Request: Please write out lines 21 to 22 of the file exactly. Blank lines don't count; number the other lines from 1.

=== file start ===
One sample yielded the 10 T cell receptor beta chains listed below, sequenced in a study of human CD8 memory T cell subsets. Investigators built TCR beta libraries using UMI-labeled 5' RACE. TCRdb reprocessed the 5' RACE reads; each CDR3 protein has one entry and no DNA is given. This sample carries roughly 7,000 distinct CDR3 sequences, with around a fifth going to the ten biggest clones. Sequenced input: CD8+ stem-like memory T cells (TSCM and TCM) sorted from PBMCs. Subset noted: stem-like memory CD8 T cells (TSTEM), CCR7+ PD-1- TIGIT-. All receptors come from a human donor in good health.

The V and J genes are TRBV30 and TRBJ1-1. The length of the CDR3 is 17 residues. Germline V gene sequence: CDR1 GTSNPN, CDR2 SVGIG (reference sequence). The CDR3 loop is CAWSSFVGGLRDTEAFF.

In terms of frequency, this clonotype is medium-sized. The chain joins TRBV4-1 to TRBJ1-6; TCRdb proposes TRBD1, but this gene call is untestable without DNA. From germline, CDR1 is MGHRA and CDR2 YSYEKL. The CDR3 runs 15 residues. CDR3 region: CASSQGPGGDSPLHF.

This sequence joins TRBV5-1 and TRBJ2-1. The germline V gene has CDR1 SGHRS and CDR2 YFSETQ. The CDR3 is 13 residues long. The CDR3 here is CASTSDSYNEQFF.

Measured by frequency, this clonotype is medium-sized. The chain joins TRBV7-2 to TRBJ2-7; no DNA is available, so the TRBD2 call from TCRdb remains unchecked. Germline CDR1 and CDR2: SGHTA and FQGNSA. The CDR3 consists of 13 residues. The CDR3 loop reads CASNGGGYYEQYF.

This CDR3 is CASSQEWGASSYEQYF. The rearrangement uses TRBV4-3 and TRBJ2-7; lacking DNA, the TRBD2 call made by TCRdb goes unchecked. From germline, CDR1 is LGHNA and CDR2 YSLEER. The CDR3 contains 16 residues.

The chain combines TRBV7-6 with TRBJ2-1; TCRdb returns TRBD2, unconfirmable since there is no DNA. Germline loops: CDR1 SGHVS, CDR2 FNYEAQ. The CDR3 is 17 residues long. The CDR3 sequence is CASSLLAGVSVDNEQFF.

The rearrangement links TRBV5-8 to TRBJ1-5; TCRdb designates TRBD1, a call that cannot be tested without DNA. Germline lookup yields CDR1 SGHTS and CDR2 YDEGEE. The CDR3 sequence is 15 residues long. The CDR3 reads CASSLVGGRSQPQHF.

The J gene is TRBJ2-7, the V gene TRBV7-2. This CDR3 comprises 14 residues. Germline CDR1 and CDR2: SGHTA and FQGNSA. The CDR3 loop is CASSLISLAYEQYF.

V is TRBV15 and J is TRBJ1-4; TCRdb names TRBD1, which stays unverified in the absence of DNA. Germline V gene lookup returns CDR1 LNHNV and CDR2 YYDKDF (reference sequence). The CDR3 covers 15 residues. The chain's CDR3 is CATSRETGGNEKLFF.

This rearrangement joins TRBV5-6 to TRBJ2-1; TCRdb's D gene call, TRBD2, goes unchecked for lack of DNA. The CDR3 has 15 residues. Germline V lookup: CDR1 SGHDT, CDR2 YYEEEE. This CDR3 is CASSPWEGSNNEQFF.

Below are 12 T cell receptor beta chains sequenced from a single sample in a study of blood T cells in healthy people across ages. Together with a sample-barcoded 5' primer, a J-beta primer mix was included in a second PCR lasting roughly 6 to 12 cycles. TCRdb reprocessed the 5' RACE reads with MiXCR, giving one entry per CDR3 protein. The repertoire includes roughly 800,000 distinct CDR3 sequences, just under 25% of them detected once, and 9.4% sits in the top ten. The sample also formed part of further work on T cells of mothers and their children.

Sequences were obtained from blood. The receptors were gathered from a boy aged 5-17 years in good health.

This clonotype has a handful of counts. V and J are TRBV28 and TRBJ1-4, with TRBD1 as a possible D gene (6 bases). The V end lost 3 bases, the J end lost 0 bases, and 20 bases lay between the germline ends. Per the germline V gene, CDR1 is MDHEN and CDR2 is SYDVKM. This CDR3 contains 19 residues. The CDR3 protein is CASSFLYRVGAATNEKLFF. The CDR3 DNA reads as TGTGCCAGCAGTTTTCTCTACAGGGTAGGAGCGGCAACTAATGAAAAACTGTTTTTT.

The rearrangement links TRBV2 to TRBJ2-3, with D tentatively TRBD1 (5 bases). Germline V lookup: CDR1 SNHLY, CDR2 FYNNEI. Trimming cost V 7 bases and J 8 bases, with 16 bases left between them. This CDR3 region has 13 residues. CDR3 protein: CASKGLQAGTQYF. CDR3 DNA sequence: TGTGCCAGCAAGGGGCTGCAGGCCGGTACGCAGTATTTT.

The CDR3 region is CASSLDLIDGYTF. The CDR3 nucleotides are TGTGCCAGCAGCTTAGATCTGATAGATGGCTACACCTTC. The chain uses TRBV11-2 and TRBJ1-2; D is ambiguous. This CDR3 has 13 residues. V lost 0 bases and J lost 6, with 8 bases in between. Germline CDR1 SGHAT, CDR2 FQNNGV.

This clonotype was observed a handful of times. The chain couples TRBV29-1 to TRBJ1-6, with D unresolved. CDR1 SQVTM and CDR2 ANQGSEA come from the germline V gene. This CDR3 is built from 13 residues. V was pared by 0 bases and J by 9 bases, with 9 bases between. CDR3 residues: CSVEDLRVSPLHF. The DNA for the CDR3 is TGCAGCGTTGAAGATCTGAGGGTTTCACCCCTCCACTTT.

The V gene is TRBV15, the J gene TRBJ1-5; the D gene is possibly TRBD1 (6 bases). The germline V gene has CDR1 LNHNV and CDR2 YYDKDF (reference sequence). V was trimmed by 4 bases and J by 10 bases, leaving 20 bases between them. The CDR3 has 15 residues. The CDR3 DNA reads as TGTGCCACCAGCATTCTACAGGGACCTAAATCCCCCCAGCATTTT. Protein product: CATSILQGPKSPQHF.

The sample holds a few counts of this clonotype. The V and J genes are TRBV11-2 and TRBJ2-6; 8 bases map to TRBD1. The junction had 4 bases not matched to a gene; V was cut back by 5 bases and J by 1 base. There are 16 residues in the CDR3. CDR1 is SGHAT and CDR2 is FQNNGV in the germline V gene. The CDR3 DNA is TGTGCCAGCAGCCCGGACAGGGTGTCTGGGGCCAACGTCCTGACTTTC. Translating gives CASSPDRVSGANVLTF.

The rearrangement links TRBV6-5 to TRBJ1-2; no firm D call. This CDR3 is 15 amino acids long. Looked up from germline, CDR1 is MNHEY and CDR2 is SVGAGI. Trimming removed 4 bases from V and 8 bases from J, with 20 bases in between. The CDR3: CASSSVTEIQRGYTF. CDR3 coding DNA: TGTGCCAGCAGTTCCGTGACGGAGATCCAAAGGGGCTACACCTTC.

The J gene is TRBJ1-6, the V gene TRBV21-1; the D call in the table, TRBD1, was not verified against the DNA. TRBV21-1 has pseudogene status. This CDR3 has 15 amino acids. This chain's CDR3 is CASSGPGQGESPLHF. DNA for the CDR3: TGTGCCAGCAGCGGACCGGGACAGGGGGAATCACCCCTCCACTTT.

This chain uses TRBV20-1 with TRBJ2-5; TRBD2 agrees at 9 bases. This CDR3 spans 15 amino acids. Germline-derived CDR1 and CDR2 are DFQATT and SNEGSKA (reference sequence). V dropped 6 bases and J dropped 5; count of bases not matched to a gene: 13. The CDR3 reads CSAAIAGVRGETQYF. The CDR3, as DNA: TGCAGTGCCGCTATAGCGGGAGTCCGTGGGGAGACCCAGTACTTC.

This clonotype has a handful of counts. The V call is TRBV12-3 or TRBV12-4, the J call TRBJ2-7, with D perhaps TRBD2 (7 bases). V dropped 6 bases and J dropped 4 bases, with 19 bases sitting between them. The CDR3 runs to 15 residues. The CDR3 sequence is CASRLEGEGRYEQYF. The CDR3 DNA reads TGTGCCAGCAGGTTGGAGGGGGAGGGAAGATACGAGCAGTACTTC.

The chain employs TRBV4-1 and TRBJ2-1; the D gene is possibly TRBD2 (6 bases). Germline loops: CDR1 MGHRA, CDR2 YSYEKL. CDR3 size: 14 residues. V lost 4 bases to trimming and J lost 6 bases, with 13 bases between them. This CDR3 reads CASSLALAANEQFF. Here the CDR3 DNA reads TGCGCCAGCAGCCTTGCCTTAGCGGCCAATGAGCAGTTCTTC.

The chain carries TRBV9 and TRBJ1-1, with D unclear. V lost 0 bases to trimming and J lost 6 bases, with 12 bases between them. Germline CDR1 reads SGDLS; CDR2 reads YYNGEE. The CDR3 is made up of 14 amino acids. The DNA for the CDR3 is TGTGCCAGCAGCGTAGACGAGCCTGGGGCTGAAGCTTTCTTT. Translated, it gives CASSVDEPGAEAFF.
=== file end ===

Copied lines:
The J gene is TRBJ1-6, the V gene TRBV21-1; the D call in the table, TRBD1, was not verified against the DNA. TRBV21-1 has pseudogene status. This CDR3 has 15 amino acids. This chain's CDR3 is CASSGPGQGESPLHF. DNA for the CDR3: TGTGCCAGCAGCGGACCGGGACAGGGGGAATCACCCCTCCACTTT.

This chain uses TRBV20-1 with TRBJ2-5; TRBD2 agrees at 9 bases. This CDR3 spans 15 amino acids. Germline-derived CDR1 and CDR2 are DFQATT and SNEGSKA (reference sequence). V dropped 6 bases and J dropped 5; count of bases not matched to a gene: 13. The CDR3 reads CSAAIAGVRGETQYF. The CDR3, as DNA: TGCAGTGCCGCTATAGCGGGAGTCCGTGGGGAGACCCAGTACTTC.